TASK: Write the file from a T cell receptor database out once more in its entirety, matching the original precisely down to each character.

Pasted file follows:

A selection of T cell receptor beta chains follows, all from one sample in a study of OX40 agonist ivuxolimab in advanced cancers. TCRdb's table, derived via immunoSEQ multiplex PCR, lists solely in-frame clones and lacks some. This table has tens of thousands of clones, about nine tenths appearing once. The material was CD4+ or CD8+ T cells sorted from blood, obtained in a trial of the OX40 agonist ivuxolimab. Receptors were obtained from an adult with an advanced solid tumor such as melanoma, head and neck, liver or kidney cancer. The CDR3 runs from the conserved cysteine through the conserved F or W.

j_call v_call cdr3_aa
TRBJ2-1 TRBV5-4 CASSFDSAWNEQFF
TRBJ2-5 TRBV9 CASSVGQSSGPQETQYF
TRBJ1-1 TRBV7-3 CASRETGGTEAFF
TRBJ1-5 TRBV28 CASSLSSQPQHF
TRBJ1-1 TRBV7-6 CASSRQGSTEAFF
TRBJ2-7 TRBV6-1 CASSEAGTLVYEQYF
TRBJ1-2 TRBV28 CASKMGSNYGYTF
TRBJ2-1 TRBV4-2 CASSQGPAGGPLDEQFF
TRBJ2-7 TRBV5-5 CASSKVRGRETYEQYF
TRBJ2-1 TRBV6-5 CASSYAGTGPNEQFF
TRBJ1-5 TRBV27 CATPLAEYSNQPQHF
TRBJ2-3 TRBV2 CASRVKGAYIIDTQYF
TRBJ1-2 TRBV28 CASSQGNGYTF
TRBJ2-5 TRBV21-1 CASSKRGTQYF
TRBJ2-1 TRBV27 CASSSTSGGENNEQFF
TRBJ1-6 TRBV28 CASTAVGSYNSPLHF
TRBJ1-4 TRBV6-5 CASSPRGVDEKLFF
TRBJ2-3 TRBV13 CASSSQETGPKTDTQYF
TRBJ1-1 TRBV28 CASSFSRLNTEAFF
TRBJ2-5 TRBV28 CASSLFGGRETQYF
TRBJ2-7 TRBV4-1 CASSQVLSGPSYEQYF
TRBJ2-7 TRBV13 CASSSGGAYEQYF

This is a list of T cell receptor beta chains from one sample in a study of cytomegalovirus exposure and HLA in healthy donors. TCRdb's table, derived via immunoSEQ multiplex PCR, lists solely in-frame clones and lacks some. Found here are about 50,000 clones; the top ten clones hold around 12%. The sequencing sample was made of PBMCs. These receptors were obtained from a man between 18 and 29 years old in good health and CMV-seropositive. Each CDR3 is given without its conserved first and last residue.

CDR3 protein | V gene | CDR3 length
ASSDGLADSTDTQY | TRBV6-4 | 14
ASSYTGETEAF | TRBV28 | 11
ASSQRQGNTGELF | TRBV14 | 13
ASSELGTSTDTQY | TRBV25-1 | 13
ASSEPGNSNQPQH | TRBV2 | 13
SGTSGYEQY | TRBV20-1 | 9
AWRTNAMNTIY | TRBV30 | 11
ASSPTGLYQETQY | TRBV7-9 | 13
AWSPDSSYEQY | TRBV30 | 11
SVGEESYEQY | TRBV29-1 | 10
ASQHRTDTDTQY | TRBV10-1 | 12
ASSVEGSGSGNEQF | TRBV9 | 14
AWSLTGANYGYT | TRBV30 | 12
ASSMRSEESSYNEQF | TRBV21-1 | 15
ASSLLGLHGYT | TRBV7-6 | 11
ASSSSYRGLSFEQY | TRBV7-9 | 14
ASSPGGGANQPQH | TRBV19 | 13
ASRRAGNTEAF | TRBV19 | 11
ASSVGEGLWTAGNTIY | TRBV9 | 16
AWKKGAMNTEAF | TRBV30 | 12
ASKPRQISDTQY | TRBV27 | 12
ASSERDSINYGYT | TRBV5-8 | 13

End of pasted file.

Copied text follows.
A selection of T cell receptor beta chains follows, all from one sample in a study of OX40 agonist ivuxolimab in advanced cancers. TCRdb's table, derived via immunoSEQ multiplex PCR, lists solely in-frame clones and lacks some. This table has tens of thousands of clones, about nine tenths appearing once. The material was CD4+ or CD8+ T cells sorted from blood, obtained in a trial of the OX40 agonist ivuxolimab. Receptors were obtained from an adult with an advanced solid tumor such as melanoma, head and neck, liver or kidney cancer. The CDR3 runs from the conserved cysteine through the conserved F or W.

j_call v_call cdr3_aa
TRBJ2-1 TRBV5-4 CASSFDSAWNEQFF
TRBJ2-5 TRBV9 CASSVGQSSGPQETQYF
TRBJ1-1 TRBV7-3 CASRETGGTEAFF
TRBJ1-5 TRBV28 CASSLSSQPQHF
TRBJ1-1 TRBV7-6 CASSRQGSTEAFF
TRBJ2-7 TRBV6-1 CASSEAGTLVYEQYF
TRBJ1-2 TRBV28 CASKMGSNYGYTF
TRBJ2-1 TRBV4-2 CASSQGPAGGPLDEQFF
TRBJ2-7 TRBV5-5 CASSKVRGRETYEQYF
TRBJ2-1 TRBV6-5 CASSYAGTGPNEQFF
TRBJ1-5 TRBV27 CATPLAEYSNQPQHF
TRBJ2-3 TRBV2 CASRVKGAYIIDTQYF
TRBJ1-2 TRBV28 CASSQGNGYTF
TRBJ2-5 TRBV21-1 CASSKRGTQYF
TRBJ2-1 TRBV27 CASSSTSGGENNEQFF
TRBJ1-6 TRBV28 CASTAVGSYNSPLHF
TRBJ1-4 TRBV6-5 CASSPRGVDEKLFF
TRBJ2-3 TRBV13 CASSSQETGPKTDTQYF
TRBJ1-1 TRBV28 CASSFSRLNTEAFF
TRBJ2-5 TRBV28 CASSLFGGRETQYF
TRBJ2-7 TRBV4-1 CASSQVLSGPSYEQYF
TRBJ2-7 TRBV13 CASSSGGAYEQYF

This is a list of T cell receptor beta chains from one sample in a study of cytomegalovirus exposure and HLA in healthy donors. TCRdb's table, derived via immunoSEQ multiplex PCR, lists solely in-frame clones and lacks some. Found here are about 50,000 clones; the top ten clones hold around 12%. The sequencing sample was made of PBMCs. These receptors were obtained from a man between 18 and 29 years old in good health and CMV-seropositive. Each CDR3 is given without its conserved first and last residue.

CDR3 protein | V gene | CDR3 length
ASSDGLADSTDTQY | TRBV6-4 | 14
ASSYTGETEAF | TRBV28 | 11
ASSQRQGNTGELF | TRBV14 | 13
ASSELGTSTDTQY | TRBV25-1 | 13
ASSEPGNSNQPQH | TRBV2 | 13
SGTSGYEQY | TRBV20-1 | 9
AWRTNAMNTIY | TRBV30 | 11
ASSPTGLYQETQY | TRBV7-9 | 13
AWSPDSSYEQY | TRBV30 | 11
SVGEESYEQY | TRBV29-1 | 10
ASQHRTDTDTQY | TRBV10-1 | 12
ASSVEGSGSGNEQF | TRBV9 | 14
AWSLTGANYGYT | TRBV30 | 12
ASSMRSEESSYNEQF | TRBV21-1 | 15
ASSLLGLHGYT | TRBV7-6 | 11
ASSSSYRGLSFEQY | TRBV7-9 | 14
ASSPGGGANQPQH | TRBV19 | 13
ASRRAGNTEAF | TRBV19 | 11
ASSVGEGLWTAGNTIY | TRBV9 | 16
AWKKGAMNTEAF | TRBV30 | 12
ASKPRQISDTQY | TRBV27 | 12
ASSERDSINYGYT | TRBV5-8 | 13